Craft Drinking: A Quick Guide To El Salvador’s Craft Beer Scene
Does having a tendency to look for craft beer make me a beer snob?
I don’t think so.
I have not boycotted the original, and classic, Salvadoran crew. Pilsener, Suprema, and Regia all taste fine to me. Ice-cold Pilseners are perfect with beachfront conversations. I often choose Suprema as my appetizer before a meal. And I will stick to Regia over the course of a long, meat-on-the-grill-kind-of lunch. Salud!
But when you say cheers and clink a tiny sample glass, and your mouth fills up with a whole new body… When it kicks in and flavors intermingle… Well, it makes you want to try more.
A tiny sip from one of these and you’ll sign up to craft drinking, the art of beer tasting.
I’m more of a fan than a snob. I’ve been practicing craft drinking, and as part of my practice, I’ve learned where to get the beer I want in San Salvador.
While El Salvador is not overflowing with microbreweries, you can find sellers and cellars to fit the mold of your sweet niche tastes.
You’ll find waves of compelling stories and a labyrinth of flavors to set different moods. And there’s an extra kick in finer, crafty beer that you don’t get from the malty light or brown, marketed beer.
Little becomes a lot when quality is there.
Santo Coraje was born a couple of years ago and hasn’t stopped growing. Their beers are all designed to meet different tastes and palates. Each beer in their line up has a distinct personality. You’re likely to come across a sample and sip on them all, before asking for your first pint. Santo Coraje pops up at different cultural and commercial events in El Salvador. This enables them to build a growing community that shares an interest to spread the word about them.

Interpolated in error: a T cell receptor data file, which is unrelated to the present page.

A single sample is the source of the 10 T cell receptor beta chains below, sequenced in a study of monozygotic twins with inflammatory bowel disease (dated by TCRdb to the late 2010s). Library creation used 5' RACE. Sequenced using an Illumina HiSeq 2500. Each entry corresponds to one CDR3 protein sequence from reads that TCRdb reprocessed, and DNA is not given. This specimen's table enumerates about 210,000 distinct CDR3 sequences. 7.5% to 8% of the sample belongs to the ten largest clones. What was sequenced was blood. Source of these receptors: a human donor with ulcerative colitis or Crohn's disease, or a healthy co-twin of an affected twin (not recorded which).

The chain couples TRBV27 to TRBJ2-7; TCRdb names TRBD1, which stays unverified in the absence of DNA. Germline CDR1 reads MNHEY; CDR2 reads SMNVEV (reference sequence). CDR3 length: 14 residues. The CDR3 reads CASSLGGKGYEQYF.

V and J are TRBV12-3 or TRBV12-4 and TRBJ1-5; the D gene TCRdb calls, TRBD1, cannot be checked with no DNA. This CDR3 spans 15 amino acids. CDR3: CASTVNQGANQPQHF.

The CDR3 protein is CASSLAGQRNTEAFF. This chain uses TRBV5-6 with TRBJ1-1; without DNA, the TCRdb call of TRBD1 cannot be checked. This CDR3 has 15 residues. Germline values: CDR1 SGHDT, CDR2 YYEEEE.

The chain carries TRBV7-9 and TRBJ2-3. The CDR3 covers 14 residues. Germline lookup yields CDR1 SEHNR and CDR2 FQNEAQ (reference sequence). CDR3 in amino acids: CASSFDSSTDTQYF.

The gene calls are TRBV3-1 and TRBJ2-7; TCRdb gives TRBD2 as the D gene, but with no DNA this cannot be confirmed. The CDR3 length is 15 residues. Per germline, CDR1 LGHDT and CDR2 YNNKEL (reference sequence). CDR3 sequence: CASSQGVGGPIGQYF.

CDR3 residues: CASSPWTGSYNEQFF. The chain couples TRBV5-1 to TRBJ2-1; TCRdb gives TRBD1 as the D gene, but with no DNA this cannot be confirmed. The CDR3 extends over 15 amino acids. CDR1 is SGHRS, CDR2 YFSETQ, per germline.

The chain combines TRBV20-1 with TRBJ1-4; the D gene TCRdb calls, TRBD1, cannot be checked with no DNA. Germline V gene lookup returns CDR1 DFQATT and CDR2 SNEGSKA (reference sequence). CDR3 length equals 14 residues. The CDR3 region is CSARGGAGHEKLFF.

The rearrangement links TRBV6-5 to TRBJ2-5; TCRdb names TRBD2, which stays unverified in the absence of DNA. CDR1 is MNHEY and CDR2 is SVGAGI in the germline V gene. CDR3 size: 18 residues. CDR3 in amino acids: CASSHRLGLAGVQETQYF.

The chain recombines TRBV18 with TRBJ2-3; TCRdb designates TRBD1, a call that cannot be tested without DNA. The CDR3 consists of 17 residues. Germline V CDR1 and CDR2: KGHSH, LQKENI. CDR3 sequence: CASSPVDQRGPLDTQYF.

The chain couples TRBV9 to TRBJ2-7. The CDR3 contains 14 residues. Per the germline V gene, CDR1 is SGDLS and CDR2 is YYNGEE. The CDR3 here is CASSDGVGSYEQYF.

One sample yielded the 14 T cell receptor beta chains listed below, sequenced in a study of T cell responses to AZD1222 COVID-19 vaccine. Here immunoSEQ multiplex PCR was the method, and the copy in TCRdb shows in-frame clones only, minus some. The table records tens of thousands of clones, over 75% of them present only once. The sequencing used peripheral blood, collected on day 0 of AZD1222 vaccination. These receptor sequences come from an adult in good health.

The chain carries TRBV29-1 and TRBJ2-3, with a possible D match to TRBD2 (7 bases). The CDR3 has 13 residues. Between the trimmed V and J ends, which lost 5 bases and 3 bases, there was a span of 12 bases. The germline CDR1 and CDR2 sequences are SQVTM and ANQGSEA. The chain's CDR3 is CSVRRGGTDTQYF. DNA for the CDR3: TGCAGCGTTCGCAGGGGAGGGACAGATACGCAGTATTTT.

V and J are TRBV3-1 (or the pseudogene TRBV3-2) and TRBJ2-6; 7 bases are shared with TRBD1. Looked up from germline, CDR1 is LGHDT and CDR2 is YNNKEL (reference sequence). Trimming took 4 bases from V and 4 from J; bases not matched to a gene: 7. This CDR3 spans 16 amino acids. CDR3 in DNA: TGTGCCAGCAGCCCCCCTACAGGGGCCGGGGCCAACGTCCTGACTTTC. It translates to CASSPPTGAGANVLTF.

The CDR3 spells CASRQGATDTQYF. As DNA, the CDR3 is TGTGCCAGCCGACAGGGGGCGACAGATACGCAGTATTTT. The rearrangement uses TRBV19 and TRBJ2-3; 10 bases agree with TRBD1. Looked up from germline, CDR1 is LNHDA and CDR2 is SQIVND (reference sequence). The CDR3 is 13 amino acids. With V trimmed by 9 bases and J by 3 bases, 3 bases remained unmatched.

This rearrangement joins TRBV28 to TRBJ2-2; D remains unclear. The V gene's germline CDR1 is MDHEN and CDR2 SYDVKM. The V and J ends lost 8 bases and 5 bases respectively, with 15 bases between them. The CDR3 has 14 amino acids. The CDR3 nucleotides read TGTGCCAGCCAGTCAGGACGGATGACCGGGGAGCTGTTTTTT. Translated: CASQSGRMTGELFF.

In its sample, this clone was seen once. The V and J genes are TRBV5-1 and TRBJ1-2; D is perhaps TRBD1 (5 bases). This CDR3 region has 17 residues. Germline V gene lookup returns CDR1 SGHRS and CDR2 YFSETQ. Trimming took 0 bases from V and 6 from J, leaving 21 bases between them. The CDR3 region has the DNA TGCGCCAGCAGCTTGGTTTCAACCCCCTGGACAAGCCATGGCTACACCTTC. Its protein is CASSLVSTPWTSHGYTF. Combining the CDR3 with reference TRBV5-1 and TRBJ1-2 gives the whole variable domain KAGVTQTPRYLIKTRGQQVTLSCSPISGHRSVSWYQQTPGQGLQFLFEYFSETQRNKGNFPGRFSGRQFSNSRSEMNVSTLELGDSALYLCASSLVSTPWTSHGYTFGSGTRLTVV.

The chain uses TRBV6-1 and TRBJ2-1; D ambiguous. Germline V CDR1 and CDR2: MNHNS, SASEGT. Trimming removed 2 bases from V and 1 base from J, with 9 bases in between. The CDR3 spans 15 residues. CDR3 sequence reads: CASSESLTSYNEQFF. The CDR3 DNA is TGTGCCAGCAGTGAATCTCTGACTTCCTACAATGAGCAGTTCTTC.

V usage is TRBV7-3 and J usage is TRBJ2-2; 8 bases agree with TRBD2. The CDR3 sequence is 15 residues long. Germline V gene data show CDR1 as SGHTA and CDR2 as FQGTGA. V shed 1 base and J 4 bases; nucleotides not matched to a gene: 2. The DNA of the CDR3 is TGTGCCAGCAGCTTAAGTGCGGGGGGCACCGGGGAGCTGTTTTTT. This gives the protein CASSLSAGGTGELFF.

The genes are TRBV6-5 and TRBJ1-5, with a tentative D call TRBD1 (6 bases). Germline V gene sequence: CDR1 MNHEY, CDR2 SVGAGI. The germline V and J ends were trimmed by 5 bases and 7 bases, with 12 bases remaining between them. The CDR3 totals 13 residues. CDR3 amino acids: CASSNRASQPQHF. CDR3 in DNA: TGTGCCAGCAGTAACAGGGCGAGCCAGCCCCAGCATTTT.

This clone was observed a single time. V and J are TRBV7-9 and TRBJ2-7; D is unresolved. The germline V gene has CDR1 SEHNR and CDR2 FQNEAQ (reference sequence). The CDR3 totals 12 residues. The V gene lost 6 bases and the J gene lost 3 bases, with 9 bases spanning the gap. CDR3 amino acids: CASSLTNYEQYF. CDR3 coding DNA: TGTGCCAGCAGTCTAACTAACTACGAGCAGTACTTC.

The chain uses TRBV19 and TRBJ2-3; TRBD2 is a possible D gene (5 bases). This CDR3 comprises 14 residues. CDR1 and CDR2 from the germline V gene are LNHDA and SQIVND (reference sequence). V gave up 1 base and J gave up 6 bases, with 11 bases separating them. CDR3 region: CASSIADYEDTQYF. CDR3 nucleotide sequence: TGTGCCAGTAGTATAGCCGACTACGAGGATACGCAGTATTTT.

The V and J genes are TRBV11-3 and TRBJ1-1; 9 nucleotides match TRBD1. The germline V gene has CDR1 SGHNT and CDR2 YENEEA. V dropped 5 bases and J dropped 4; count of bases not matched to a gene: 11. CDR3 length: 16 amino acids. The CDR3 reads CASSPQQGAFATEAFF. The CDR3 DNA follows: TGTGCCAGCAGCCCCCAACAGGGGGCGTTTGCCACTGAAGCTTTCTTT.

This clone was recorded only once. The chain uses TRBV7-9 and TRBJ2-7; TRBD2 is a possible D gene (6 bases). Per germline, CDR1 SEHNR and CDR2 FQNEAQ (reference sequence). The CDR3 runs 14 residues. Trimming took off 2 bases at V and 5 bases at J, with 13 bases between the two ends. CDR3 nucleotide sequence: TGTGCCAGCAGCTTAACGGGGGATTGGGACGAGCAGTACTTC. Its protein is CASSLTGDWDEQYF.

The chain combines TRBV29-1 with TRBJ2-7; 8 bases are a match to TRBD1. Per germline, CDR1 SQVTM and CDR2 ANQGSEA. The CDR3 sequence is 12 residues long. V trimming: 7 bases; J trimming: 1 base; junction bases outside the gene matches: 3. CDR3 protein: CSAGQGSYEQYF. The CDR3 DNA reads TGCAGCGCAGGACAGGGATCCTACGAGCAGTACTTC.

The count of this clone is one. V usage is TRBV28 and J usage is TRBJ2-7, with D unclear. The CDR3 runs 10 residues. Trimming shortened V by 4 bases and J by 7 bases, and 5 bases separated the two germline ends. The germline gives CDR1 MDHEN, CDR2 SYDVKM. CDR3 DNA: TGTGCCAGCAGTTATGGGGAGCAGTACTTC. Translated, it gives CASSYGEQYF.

Despite the fact that the majority of people in El Salvador drink beer from the bottle, Cadejo started producing barrels. You could only get it on tap, one of either two flavors. Now, they have two well functioning bars with a full-on menu. They serve up to five different signature beers, on top of their (always surprising) seasonal brew. Their Belgium-inspired blonde, “La Mera Belga”, is still my favorite. But that pumpkin one, “La Calabaza”, makes me go weak at the knees. Time flies when I sit down in Cadejo Brewing Company. Like Santo Coraje, Cadejo caters events. And now they even bottle its products for the supermarkets and I’ll often stop by and get some to go.
“Me? I brought Cadejo.”
But sometimes I get other bottles at the supermarket too.
Depending on which one you go to, you can choose from many global brews including Rogue and Dogfish Head. Erdinger Pikantus, for when you feel like getting a light buzz after a long day. Or Sapporo for when you’re feeling light, but wouldn’t mind the lightheadedness that three of those will give you.
Capital SV is also a must-see. It’s kind of an artisanal cross between a grocery store, bar, and eating spot. It changes up its menu and beer selection every couple of weeks. When you go, the first question to ask is, “What kind of special beer do you have?”
In El Salvador, the craft beer scene is every day more fertile.
I am eager to keep exploring and perfecting my craft drinking. Supporting these new ways, from places to bottles, of channeling experiences.
Patricia Trigueros is a free spirit, writer, and translator from El Salvador. She has the habit of drinking too much coffee and writing in English, French, and Spanish. Check out her blog here and follow her on Facebook, Twitter, and Instagram.